Writing a book part 33 - grinding to a start

Over the last month, I have managed to start rewriting my book in earnest. Most of this year so far has been spent coming to terms with just how much work is needed to make the book as good as it can be, which involves the painful process of deleting thousands of words, restructuring the plot and completely changing some of the characterisation. It has taken a long while to get accustomed to this, and I've only stopped resenting it since I've got back into the flow of writing.

I've now written about 6,000 new words for this latest draft - a prologue, chapter one and chapter two  - and it has started to feel gratifying to get the revised plan on paper. The most satisfying part of the change is emphasising the real core of the story - the romance between Chloe and Freddie. Previously, this didn't get started until the second half of the book; now the seeds are sown (no, that's not a euphemism) in the second chapter.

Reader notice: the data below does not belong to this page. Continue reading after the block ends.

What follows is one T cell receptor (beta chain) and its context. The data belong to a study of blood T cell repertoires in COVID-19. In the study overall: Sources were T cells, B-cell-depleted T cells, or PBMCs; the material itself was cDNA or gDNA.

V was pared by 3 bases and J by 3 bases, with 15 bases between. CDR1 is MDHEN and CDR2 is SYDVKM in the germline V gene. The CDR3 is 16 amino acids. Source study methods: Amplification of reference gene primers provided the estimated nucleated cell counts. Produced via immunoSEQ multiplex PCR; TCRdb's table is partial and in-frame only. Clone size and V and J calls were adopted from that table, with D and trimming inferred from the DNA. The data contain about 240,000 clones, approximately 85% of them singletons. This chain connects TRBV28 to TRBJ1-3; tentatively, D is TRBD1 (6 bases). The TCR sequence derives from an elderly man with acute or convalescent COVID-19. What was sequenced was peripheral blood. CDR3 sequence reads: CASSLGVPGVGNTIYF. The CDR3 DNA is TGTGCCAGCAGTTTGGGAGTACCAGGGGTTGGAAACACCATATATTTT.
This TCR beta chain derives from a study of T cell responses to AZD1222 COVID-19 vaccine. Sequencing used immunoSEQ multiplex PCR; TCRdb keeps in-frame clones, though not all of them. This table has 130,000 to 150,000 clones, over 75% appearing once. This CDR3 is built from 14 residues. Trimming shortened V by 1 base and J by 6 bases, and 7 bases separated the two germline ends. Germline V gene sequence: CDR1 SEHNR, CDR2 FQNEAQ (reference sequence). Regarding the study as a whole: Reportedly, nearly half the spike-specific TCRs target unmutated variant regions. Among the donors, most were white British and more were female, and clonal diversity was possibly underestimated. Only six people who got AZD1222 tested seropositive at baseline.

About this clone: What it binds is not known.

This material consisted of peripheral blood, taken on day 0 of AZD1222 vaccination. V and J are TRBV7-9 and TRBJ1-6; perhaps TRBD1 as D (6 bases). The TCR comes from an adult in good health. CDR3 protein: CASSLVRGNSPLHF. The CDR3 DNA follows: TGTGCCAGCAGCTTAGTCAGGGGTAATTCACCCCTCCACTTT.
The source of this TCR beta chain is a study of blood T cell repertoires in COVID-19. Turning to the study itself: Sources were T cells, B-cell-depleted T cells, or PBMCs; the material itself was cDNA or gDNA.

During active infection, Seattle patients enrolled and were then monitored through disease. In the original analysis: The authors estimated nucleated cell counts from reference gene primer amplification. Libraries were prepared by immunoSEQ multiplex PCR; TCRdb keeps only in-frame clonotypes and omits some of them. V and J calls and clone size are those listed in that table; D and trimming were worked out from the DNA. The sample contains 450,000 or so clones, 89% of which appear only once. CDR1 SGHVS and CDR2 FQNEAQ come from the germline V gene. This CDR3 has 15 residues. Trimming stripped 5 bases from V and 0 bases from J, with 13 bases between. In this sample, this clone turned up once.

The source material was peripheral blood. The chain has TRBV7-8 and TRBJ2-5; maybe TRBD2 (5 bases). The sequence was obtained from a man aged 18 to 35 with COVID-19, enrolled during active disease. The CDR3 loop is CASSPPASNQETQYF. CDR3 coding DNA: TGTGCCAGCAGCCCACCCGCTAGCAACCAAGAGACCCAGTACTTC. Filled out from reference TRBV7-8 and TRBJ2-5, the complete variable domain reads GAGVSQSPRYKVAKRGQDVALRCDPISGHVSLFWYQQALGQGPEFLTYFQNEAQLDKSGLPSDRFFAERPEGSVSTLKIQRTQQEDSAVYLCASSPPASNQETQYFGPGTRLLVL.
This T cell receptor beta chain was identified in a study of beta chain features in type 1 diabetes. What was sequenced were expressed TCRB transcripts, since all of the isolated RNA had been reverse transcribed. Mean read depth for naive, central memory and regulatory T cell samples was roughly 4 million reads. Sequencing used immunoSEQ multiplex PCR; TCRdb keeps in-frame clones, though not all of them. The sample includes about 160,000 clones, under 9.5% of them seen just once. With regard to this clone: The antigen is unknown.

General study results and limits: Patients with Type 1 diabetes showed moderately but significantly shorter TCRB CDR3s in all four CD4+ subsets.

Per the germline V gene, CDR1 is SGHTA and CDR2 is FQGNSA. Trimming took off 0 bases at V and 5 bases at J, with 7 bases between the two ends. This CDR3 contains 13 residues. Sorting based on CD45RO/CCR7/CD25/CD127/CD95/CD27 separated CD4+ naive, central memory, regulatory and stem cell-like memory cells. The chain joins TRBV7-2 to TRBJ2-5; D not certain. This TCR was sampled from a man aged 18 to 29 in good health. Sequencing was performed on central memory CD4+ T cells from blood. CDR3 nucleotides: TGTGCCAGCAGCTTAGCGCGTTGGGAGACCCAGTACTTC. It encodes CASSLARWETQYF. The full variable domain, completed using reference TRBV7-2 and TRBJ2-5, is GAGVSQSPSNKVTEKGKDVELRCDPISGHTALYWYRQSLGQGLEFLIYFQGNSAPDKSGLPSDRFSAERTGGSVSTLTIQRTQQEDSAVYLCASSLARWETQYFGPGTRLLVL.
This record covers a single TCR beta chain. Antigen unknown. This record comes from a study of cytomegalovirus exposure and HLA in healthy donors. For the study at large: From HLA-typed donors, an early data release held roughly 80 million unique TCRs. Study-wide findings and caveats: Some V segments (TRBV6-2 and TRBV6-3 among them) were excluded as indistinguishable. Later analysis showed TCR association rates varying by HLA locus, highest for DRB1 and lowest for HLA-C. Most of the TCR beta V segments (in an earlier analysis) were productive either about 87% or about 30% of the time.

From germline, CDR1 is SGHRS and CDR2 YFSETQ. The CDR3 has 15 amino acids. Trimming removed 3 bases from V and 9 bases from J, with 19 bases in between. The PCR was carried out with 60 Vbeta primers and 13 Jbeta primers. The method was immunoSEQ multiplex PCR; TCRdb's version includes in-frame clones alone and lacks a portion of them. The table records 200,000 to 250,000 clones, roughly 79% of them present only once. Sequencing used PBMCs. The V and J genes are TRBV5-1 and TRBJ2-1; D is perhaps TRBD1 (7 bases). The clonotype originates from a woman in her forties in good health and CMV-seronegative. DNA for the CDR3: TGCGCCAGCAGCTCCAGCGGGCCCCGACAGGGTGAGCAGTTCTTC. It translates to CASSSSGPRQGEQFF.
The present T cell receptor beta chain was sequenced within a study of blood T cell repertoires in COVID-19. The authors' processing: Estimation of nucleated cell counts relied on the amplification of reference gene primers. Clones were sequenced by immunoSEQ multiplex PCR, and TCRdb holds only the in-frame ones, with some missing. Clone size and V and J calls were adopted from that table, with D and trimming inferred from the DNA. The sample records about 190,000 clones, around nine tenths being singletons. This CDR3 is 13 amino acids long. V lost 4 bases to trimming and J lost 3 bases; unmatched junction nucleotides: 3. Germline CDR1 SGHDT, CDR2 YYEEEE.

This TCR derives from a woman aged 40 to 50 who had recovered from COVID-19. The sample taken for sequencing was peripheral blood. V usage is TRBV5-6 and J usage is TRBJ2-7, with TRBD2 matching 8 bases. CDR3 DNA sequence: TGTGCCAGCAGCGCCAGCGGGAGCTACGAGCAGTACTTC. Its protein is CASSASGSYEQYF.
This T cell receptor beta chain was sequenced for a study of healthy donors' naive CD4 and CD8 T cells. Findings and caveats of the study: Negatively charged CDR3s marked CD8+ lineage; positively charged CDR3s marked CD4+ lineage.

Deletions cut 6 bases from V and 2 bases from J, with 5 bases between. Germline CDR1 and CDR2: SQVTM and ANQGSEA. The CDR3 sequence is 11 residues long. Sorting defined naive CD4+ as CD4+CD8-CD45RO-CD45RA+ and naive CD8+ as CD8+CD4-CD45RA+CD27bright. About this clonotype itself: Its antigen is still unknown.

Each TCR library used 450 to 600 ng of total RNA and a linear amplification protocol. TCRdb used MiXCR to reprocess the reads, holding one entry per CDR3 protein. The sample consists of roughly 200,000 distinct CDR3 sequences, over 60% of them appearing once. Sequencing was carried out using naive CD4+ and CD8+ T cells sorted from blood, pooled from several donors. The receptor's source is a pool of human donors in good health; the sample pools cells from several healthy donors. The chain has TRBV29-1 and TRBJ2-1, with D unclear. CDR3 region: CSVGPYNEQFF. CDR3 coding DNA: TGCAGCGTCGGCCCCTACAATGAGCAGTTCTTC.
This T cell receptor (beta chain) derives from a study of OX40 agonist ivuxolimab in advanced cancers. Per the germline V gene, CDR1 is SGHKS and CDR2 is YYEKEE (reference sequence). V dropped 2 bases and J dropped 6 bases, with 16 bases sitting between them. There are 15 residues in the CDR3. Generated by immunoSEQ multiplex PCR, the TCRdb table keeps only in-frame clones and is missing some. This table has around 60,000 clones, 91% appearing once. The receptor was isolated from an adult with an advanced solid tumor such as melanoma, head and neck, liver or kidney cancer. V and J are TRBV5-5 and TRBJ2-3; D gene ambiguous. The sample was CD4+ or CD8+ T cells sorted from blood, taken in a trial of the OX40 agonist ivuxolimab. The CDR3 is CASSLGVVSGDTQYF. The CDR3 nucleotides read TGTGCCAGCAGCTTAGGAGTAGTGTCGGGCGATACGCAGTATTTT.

My other preoccupation is getting the bloody thing finished. In fact, that's been a preoccupation since I started. I have drafted various timetables which give me enough time - in theory - to finish the book by the autumn. But realistically, I'm pretty sure this won't go according to plan, and I'm now intent on giving myself an uninterrupted week of writing after the summer break to ensure that I get it absolutely, finally, totally finished.

Watch this space ...